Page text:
Reviewed by Remi Olsen, heavily drugged on Zoloft.
Playing Bone: Out From Boneville has brought out the most bi-polar sides of me. Rarely have I gone from being so pleased about one aspect of a game to being frustrated as hell about another. When I sat down to write a review of the game, I was at first trying to structure out these thoughts into a coherent article. It soon became apparent that it was hopeless, and it also seemed kind of unfitting to do so.
So this, in other words, is my incoherent rambling about the first Bone game disguised as a review.
Based on the Jeff Smith comic book of the same name, Out From Boneville follows the three cousins Fone, Phoney, and Smiley's adventures in a world far away from their own. When we join the game, the three cousins have successfully escaped their village, Boneville, and find themselves on what will turn out to be the edge of "The Valley." The Bones have, as it turns out, been chased out of Boneville by a lynch mob hungry for Phoney's blood. Exactly what Phoney did to raise the wrath of the townspeople becomes clearer a little later in the game and will play a larger part in future "episodes."
The first part of the game (and the entire demo) is sort of a pre-introduction to the actual story of the game, showing how the cousins get split up. Sadly it's also an introduction to something that will be a serious issue throughout the game; the result of the budget limitations and time constraints are just a little too apparent. This should come as no surprise to anybody who has played the "locust chase" scene in the demo (the game's only annoying action sequence by the way) where the locusts look like they've been quickly put together in Photoshop and overlaid on to the 3D scenery. I would have been OK with it, had that been the only scene with that kind of iffy graphics, but it's sadly the start of a pattern that takes away from the atmosphere of the game.
Another issue that is glaringly obvious early on in the game is the lack of any "interaction density." This means that while you can interact with the main characters and main objects on screen, there is little else to do in any of the locations. Anybody who has played a game like Curse of Monkey Island or Psychonauts will know that it's the little things you can do that takes those games to another level. In Out From Boneville you are limited to the most obvious interactions, and that's it.
This all might sound like the makings of a weep worthy game, but there are some redeeming features, many of which makes up for the shortcomings.
While some backgrounds are repetitive, and certain objects look rushed, it's clear that Telltale has a talented staff working hard under those tight budgets and time constraints. The Bone cousins's animations, for example, are super smooth and it catches the feel of the comics perfectly. The dialogue is also excellent and at times hilarious. I'd be surprised if that in itself isn't enough to satisfy fans of Jeff Smith's comics.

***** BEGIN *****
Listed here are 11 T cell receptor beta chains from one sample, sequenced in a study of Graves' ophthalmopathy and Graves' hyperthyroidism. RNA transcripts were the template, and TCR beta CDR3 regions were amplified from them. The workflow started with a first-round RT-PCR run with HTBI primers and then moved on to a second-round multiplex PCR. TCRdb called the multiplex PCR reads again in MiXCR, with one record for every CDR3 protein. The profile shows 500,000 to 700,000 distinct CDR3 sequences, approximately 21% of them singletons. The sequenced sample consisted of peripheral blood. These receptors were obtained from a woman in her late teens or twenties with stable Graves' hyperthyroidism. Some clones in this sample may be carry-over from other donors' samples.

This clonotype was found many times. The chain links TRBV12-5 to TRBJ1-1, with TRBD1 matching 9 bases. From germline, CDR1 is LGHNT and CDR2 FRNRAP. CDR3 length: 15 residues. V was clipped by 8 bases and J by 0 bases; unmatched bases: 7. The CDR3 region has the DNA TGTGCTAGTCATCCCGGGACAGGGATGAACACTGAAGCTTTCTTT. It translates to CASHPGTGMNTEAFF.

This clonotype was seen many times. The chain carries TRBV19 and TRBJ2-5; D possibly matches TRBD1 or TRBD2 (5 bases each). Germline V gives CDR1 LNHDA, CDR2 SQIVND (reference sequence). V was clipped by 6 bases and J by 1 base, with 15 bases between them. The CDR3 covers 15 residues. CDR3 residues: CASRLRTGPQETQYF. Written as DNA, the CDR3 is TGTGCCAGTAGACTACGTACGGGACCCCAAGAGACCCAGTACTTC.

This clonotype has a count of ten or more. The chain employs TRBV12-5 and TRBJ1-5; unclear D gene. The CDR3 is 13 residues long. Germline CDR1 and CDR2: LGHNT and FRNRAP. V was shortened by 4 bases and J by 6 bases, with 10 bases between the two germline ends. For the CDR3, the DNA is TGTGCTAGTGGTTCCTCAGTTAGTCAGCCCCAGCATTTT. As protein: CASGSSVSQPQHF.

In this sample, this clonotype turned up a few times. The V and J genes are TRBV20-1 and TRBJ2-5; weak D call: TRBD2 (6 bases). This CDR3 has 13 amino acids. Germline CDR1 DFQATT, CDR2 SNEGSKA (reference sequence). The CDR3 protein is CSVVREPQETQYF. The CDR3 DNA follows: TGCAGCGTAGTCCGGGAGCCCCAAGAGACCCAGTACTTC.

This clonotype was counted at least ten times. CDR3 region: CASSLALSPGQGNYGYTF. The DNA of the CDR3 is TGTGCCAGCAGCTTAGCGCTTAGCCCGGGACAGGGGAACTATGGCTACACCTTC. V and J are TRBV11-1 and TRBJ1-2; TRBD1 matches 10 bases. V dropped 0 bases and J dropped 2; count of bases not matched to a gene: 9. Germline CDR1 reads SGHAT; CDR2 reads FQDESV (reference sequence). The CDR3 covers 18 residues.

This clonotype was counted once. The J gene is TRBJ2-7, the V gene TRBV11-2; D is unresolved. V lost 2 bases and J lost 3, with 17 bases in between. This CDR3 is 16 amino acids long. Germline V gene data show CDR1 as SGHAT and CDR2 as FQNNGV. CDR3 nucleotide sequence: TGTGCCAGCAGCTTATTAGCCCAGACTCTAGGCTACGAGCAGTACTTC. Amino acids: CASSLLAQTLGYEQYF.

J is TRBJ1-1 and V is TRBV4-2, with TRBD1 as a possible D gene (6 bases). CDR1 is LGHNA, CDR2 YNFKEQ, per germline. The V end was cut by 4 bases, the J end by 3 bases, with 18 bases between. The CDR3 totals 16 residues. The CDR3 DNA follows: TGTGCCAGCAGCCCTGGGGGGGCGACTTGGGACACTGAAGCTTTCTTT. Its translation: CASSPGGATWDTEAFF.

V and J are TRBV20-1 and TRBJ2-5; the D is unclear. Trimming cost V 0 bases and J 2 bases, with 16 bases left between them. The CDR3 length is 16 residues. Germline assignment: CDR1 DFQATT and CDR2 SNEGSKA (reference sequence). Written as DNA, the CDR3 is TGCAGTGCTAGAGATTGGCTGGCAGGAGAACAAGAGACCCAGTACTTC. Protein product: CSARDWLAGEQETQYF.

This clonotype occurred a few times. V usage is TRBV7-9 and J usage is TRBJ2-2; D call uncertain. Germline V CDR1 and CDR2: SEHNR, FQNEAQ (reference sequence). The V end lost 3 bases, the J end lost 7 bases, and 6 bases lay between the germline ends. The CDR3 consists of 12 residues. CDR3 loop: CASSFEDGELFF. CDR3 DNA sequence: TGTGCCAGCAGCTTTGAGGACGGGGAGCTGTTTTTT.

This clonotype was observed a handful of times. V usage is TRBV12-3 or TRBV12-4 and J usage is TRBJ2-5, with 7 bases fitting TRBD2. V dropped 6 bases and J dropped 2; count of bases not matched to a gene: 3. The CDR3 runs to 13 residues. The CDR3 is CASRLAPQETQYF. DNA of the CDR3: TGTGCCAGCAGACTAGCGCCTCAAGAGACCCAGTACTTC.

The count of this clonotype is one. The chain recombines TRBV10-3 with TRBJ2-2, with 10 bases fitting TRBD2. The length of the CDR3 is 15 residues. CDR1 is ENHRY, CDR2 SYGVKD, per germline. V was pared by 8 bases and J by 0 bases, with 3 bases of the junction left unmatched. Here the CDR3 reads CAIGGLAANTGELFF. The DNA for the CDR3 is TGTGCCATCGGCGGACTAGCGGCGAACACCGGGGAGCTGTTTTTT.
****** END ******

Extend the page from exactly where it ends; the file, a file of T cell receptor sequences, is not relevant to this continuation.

The voice acting is more of a mixed bag. Some characters, like Phoney and the dragon, are voiced perfectly, and is up to the quality of a Cartoon Network cartoon. Others sound like the voice actors were picked from the street, and that they were reading the lines for the first time while recording. Thorn in particular is pretty horrible.
Thankfully the music is excellent throughout, and even though parts seem a bit MIDI-ized (again probably due to budgets), it all has a very early 90s LucasArts hummable quality over it. That is, if there was any doubt, something I consider quite a compliment.
What it kind of seems like to me, is that Telltale had to pick and choose which aspects of the game to focus on. This is too bad, as the unpolished parts detract a good deal from the better aspects of the game, almost to the point of being annoying at times.
If you can look past its shortcomings though, Out of Boneville offers an experience that is very similar to the classic LucasArts adventure. Take the scene where Fone first meets Thorn. It reminds me a lot of Guybrush and Elaine's first meeting in The Secret of Monkey Island, the difference being that it's interactive this time around. It is also almost painfully funny. And while the graphics quality is sort of a rollercoaster, the actual 3D engine works really well. Turns out point and click can be implemented in 3D after all.
Is Out From Boneville just a rushed adaptation of its superior source material, or is it the first diamond in the rough step of a series that will get better with each new part? The answer is probably somewhere in between. I did enjoy Out of Boneville quite a bit, and five hours of game play for $20 isn't exactly uncommon these days. Telltale needs to be careful to avoid the shortcomings of the game in future "episodes." If they can manage that, I think they will have a winner on their hands.
Pros: A solid adventure, not miles away from the LEC classics.
Cons: Technical shortcomings and some rushed aspects ruin some